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The specter of the Me Generation

This past week, two “studies” majors took to the pages of their respective school papers to show that the narcissism of the contemporary generation continues with little abatement.

Harper Lambert, a film and media studies major at UC-Santa Barbara, used the Daily Nexus to inform us that US Women’s Soccer Team star Megan Rapinoe is the “hero our democracy deserves.”

Why’s that, exactly? Because Lambert loathes the Fourth of July. It feels wrong to celebrate the holiday, she says, “when so many people in our country are not free,” and Rapinoe’s defiance of President Trump — who apparently is responsible for this alleged lack of freedom — is a paragon of #TheResistance.

Not only did Rapinoe refute the president in profane terms, she’s a symbol of the fight for gender wage parity, according to Lambert. The women’s soccer squad, despite its massive success in the last two Women’s World Cup tournaments, allegedly are underpaid compared to their XY counterparts (which has accomplished not nearly as much).

The problem is, however, like common the “77 cents-to-every-man’s-dollar” (or whatever the figure du jour is) complaint, it’s a myth. Rapinoe and crew are not underpaid; in fact, based on multiple factors, their compensation is better than the men’s.

This vacuity aside (along with tired invocations of Trump’s “travel ban,” neo-Nazis “who crawled out of the woodwork and into Trump’s rallies,” and current mass shootings), Lambert wants us to believe Rapinoe leads “with grace and an effervescent sense of humor” and “doesn’t talk trash.”

Even hardcore Rapinoe fans have to admit that’s hard to swallow.

The soccer captain is actually just another tired manifestation of “me” culture wrapped in pseudo-virtue. Instead of representing all Americans when wearing the country’s colors, Rapinoe feels it appropriate to use her position to lecture everyone on what she deems as “right.” Some would argue doing such is quintessentially “American”; however, with the same force of her position, Rapinoe can make her points on her own time instead of adding to the already massive ideological divide and turning every conceivable niche into something political.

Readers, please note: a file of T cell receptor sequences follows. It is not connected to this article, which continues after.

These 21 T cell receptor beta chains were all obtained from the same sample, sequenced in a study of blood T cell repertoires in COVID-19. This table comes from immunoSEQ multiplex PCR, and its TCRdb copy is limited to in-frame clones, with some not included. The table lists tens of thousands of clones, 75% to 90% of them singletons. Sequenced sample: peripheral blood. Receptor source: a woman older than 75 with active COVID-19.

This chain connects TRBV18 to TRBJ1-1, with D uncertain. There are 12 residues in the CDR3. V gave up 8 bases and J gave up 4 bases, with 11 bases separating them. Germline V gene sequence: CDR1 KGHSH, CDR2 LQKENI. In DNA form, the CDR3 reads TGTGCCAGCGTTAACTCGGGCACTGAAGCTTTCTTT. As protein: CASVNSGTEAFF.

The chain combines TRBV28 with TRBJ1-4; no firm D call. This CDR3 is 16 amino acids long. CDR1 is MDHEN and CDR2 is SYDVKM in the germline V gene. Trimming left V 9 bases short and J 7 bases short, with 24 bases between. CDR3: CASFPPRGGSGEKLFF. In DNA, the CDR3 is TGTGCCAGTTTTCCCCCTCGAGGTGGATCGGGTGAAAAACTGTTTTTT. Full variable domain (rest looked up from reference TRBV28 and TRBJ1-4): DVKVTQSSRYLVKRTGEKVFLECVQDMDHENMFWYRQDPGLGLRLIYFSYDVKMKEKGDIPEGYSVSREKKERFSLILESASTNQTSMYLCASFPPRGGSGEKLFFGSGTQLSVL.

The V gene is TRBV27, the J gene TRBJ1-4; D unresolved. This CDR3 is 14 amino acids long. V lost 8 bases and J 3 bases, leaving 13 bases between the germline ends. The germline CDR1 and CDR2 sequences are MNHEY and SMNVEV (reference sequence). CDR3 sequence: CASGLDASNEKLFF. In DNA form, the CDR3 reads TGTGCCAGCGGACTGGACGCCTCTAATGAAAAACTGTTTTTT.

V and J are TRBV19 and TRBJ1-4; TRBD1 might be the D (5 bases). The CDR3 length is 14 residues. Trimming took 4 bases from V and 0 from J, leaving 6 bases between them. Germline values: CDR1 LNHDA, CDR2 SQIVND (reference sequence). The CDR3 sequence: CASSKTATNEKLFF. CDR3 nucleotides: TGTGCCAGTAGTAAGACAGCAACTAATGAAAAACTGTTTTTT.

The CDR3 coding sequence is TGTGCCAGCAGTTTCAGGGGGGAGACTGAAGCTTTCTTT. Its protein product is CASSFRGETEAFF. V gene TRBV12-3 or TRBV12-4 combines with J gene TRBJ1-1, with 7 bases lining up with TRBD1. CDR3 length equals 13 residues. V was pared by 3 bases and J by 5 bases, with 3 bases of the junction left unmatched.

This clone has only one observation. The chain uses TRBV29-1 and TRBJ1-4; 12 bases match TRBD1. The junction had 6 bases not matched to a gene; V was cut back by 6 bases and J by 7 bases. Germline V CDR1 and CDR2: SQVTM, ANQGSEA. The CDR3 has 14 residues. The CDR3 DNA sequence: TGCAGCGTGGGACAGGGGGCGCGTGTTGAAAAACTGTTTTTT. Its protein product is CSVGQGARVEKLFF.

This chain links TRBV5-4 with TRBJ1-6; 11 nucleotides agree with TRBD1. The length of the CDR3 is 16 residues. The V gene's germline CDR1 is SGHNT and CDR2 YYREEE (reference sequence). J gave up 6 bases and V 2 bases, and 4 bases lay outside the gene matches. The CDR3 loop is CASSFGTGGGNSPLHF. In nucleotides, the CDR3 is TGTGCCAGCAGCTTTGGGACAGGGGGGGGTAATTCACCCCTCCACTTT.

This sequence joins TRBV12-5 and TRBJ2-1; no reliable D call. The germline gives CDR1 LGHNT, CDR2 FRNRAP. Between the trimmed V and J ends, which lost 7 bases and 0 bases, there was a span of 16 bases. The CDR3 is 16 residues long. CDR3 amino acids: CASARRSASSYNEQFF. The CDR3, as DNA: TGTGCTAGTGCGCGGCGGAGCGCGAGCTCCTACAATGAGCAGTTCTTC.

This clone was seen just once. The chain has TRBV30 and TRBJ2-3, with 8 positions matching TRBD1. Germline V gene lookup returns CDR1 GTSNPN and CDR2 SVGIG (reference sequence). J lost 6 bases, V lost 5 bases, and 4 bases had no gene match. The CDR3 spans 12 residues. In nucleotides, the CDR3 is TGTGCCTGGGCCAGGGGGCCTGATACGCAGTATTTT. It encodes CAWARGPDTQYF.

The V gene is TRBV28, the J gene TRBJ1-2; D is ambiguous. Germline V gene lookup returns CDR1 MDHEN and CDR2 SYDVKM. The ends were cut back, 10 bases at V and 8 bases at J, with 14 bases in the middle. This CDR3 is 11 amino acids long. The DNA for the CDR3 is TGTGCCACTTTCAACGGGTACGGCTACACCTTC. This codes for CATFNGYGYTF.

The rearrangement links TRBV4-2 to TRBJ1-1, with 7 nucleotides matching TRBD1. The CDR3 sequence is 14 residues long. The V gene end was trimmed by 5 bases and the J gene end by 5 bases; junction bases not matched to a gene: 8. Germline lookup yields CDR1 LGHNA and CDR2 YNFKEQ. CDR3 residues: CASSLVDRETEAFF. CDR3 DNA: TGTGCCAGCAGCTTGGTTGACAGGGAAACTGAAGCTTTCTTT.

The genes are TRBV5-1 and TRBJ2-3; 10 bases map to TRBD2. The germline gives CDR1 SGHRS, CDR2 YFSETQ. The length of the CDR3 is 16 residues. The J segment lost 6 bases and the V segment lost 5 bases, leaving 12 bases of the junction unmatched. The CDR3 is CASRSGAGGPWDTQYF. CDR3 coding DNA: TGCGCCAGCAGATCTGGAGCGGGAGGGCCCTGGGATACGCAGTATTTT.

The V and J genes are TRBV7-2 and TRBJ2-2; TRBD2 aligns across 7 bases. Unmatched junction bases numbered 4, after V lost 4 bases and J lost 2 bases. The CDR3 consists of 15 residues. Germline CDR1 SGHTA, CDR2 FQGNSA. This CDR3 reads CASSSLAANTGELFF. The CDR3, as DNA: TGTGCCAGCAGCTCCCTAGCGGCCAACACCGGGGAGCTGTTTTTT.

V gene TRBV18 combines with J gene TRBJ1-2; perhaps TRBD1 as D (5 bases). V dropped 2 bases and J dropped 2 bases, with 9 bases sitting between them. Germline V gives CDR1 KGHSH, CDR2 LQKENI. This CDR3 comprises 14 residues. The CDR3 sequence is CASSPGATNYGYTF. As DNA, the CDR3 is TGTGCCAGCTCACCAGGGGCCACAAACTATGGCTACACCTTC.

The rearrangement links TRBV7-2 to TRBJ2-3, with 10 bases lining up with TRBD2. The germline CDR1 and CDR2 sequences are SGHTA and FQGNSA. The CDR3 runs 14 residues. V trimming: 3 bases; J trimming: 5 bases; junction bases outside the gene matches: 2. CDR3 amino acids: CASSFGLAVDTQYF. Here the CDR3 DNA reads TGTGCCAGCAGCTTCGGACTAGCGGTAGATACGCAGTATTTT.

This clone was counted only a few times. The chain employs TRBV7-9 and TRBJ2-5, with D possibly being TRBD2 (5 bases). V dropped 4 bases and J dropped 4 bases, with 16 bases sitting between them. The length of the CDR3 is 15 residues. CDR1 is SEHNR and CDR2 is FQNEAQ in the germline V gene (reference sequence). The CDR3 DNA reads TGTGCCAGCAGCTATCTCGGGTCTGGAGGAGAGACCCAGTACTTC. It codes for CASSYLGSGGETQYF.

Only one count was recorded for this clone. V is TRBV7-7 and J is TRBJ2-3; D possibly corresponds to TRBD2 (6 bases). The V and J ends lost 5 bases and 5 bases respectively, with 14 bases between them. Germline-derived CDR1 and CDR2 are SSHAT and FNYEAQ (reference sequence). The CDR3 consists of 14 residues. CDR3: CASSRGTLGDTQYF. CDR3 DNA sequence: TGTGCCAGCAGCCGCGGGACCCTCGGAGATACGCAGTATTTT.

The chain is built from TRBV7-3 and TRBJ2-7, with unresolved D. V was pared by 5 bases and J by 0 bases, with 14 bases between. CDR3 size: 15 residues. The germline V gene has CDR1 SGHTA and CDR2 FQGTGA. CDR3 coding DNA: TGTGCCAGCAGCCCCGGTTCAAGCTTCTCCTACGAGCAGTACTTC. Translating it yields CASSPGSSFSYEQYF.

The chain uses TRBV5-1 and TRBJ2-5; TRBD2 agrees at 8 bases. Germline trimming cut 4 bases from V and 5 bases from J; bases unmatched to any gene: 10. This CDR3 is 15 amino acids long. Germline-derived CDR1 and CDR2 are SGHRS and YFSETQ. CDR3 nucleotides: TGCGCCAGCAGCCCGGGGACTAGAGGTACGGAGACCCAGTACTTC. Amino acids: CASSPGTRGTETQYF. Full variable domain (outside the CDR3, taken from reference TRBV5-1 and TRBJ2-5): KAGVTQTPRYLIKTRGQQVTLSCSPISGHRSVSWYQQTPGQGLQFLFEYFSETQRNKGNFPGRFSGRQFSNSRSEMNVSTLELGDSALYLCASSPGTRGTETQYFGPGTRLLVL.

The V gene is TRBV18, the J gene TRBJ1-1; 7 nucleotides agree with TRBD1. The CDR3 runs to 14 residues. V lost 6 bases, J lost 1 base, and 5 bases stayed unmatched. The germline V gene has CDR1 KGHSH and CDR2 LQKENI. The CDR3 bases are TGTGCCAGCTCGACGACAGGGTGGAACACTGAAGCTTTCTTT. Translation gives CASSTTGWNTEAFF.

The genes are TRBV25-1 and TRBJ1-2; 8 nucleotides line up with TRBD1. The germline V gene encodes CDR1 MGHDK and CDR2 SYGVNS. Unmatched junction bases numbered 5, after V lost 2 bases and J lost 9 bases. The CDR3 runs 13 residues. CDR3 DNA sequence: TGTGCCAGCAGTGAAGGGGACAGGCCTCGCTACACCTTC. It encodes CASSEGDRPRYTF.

If she did that — with the caveat “I don’t feel it fitting to use my position for personal politics” — it would go light-years to garnering respect, most especially from those across the proverbial aisle.

Elsewhere in the Golden State, UC-Berkeley ethnic studies PhD student Angela Aguilar uses The Daily Californian to blame everyone but herself for her current predicament.

The “short, Brown, Xicana, first-generation college student” makes maximum use of her field of study in her op-ed. Aguilar says “transparency” about her past is necessary in order to “navigate the cryptic politics of a patriarchal institution of higher education with very particular sensibilities”: She was raised by a “working-poor/working-class young single mother” (due to her father being a “victim” of the War on Drugs), is healing from PTSD due to a childhood sexual assault, and is now a young mother of two herself.

What this boils down to is that, instead of doing what it takes to overcome her situation in order to achieve her goals, Aguilar puts the onus on society:

The expectations of academia at all levels require one to be highly competitive, individualistic and, oftentimes, egotistical beyond measure. But what this looks like in practice is passive-aggressive communication and a silencing fear of saying the wrong thing, especially to people who hold power. It also seems to require us to move past the identities and experiences that shape us.

Being honest about the details of why I’ve “fallen behind” every semester is treated as an excuse. As graduate student-parents of color raising young children, there are only a few things that we need besides financial support: time, patience and trust that we are slowly but surely moving toward completion.

Aguilar says she became angry with a professor in her department who had dared to suggest she manage her time better and that continued financial support for her (with few time constraints) was unfair to other students. “White, elite, corporate sensibilities,” she complains, are preventing true diversity and inclusion efforts (remember, she’s a “short, Brown, Xicana, first-generation college student” with two young kids) because they fail to appreciate “parents of color on campus.”

Yes, go with that Ms. Aguilar. This is the same mentality which desires Bernie Sanders’ (and others’) plans for “free” college and college loan forgiveness … conveniently ignoring that many others — all with varying degrees of personal hardship and difficulty — worked hard, planned, and saved to do it all on their own.

MORE: Prof explains rise of ‘precious snowflakes’ – cites narcissism, over-nurturing

MORE: ‘Hard work, self-discipline’ now taboo in academia

IMAGE: Shutterstock.com, Jamie Smed / Flickr.com

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About the Author
Associate Editor
Dave has been writing about education, politics, and entertainment for over 20 years, including a stint at the popular media bias site Newsbusters. He is a retired educator with over 25 years of service and is a member of the National Association of Scholars. Dave holds undergraduate and graduate degrees from the University of Delaware.